04:30 The positioning of a second clip reduced the

output to about 20 ml/day. This is a follow-up colonoscopy 2 months after the intervention. You see complete closure of the larger defect, while the smaller one, although reduced to just 2 mm, persists. A hydrophilic guide wire is introduced through the abdominal wall to confirm the persistence of the fistula. A further 11 mm over-the-scope clip is placed with immediate success, persisting 2 months after the procedure.

05:25 It has been argued that anastomosis leakage and

larger dehiscence can also be treated by over-the-scope clip to avoid further surgery, but the utility in this situation needs to be defined. The present case demonstrates that, despite the cluttered dimensions of the clip and the stiffness of its accessories for tissue handling, over-the-scope clips are a valid option for treating even complex fistulas in areas of limited access.

References

1. Chambers, W. M.; Mortensen, N. J. Postoperative Leakage and Abscess Formation After ColorectalSurgery. Best Pract. Res. Clin. Gastroenterol. 2004, 18, 865-880.

2. Bruce, J.; Krukowski, Z. H.; Al-Khairy, G.; Russell, E. M.; Park, K. G. Systematic Review of the Definition and Measurement of Anastomotic Leak After GastrointestinalSurgery. Br. J. Surg. 2001, 88, 1157-1168.

3. Weidenhagen, R.; Gruetzner, K. U.; Wiecken, T.; Spelsberg, F.; Jauch, K. W. Endoscopic Vacuum-Assisted Closure of Anastomotic Leakage Following Anterior Resection of the Rectum: A New Method. Surg. Endosc. 2008, 22, 1818-1825.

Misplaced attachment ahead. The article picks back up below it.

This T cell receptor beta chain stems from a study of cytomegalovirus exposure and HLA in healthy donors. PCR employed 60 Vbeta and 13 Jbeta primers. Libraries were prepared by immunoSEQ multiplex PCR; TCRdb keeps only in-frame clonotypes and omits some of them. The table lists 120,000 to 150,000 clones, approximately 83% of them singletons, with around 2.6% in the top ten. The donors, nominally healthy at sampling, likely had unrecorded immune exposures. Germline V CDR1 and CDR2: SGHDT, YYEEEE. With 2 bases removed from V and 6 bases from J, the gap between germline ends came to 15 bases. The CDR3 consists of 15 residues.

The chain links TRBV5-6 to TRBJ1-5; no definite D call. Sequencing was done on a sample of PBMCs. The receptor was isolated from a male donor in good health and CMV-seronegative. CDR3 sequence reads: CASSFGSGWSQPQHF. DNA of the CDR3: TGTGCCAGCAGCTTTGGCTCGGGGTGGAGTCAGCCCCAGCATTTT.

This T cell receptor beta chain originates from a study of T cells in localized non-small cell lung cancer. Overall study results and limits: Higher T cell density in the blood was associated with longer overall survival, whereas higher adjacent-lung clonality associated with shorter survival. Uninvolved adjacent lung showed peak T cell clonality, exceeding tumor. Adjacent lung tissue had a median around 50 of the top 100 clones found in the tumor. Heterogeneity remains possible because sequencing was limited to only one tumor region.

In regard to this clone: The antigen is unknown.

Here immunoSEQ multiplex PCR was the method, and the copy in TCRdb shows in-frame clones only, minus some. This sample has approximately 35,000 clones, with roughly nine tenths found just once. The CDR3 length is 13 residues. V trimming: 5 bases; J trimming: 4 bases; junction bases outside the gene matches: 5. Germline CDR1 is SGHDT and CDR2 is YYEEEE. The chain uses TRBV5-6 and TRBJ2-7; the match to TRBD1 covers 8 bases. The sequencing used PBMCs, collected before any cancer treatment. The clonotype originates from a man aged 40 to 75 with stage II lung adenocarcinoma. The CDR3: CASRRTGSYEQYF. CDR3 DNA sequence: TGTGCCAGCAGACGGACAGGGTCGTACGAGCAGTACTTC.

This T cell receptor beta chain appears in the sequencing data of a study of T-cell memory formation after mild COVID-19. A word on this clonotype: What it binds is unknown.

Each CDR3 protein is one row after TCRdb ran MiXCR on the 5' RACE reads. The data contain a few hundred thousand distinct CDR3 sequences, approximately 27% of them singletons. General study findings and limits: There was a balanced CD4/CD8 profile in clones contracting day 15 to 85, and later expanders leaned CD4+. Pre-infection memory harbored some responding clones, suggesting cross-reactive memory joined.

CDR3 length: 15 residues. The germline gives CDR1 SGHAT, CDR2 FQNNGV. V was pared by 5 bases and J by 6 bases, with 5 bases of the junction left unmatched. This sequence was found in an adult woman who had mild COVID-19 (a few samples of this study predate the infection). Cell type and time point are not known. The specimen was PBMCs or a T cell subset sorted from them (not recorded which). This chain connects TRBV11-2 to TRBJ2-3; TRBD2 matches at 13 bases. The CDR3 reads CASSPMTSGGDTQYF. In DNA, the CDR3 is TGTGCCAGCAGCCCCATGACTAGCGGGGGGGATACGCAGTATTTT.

4. Bonin, E. A.; Baron, T. H. Update on the Indications and Use of Colonic Stents. Curr. Gastroenterol. Rep. 2010, 12, 374-382.

5. Trecca, A.; Gaj, F.; Gagliardi, G. Our Experience With Endoscopic Repair of Large Colonoscopic Perforations and Review of the Literature. Tech. Colopmctol. 2008, 12, 315-321.

6. Schurr, M. O.; Hartmann, C.; Ho, C. N.; Fleisch, C.; Kirschniak, A. An Over-the-Scope Clip (OTSC) System for Closure of Iatrogenic Colon Perforations: Results of an Experimental Survival Study in Pigs. Endoscopy 2008, 40, 584-588.

7. Kirschniak, A.; Subotova, N.; Zieker, D.; Konigsrainer, A.; Kratt, T.

The Over-the-Scope Clip (OTSC) for the Treatment of Gastrointestinal Bleeding,

Perforations, and Fistulas. Surg. Endosc. 2011, 25,

2901-2905.

8. Parodi, A.; Repici, A.; Pedroni, A.; Blanchi, S.; Conio, M. Endoscopic Management of GI Perforations With a New Over-the-Scope Clip Device (With Videos). Gastrointest. Endose. 2010, 72, 881-886.

9. Manta, R.; Manno, M.; Bertani, H.; etal. Endoscopic Treatment of Gastrointestinal Fistulas Using an Over-the-Scope Clip (OTSC) Device: Case Series From a Tertiary Referral Center. Endoscopy 2011, 43, 545-548.

Raju, G. S.; Kaltenbach, T.; Soetikno, R. Endoscopic Mechanical Hemostasis of GI

ArterialBleeding. Gastrointest. Endosc. 2007, 66, 774-785. Voermans, R. P.; Vergouwe, F.; Breedveld, P.; Fockens, P.; van Berge Henegouwen, M. I. Comparison of Endoscopic Closure Modalities for Standardized Colonic Perforations in a Porcine Colon Model. Endoscopy 2011, 43, 217-222.

Further Reading

Raju, G. S.; Gajula, L. Endoclips for GI Endoscopy. Gastrointest. Endose. 2004, 59, 267-279.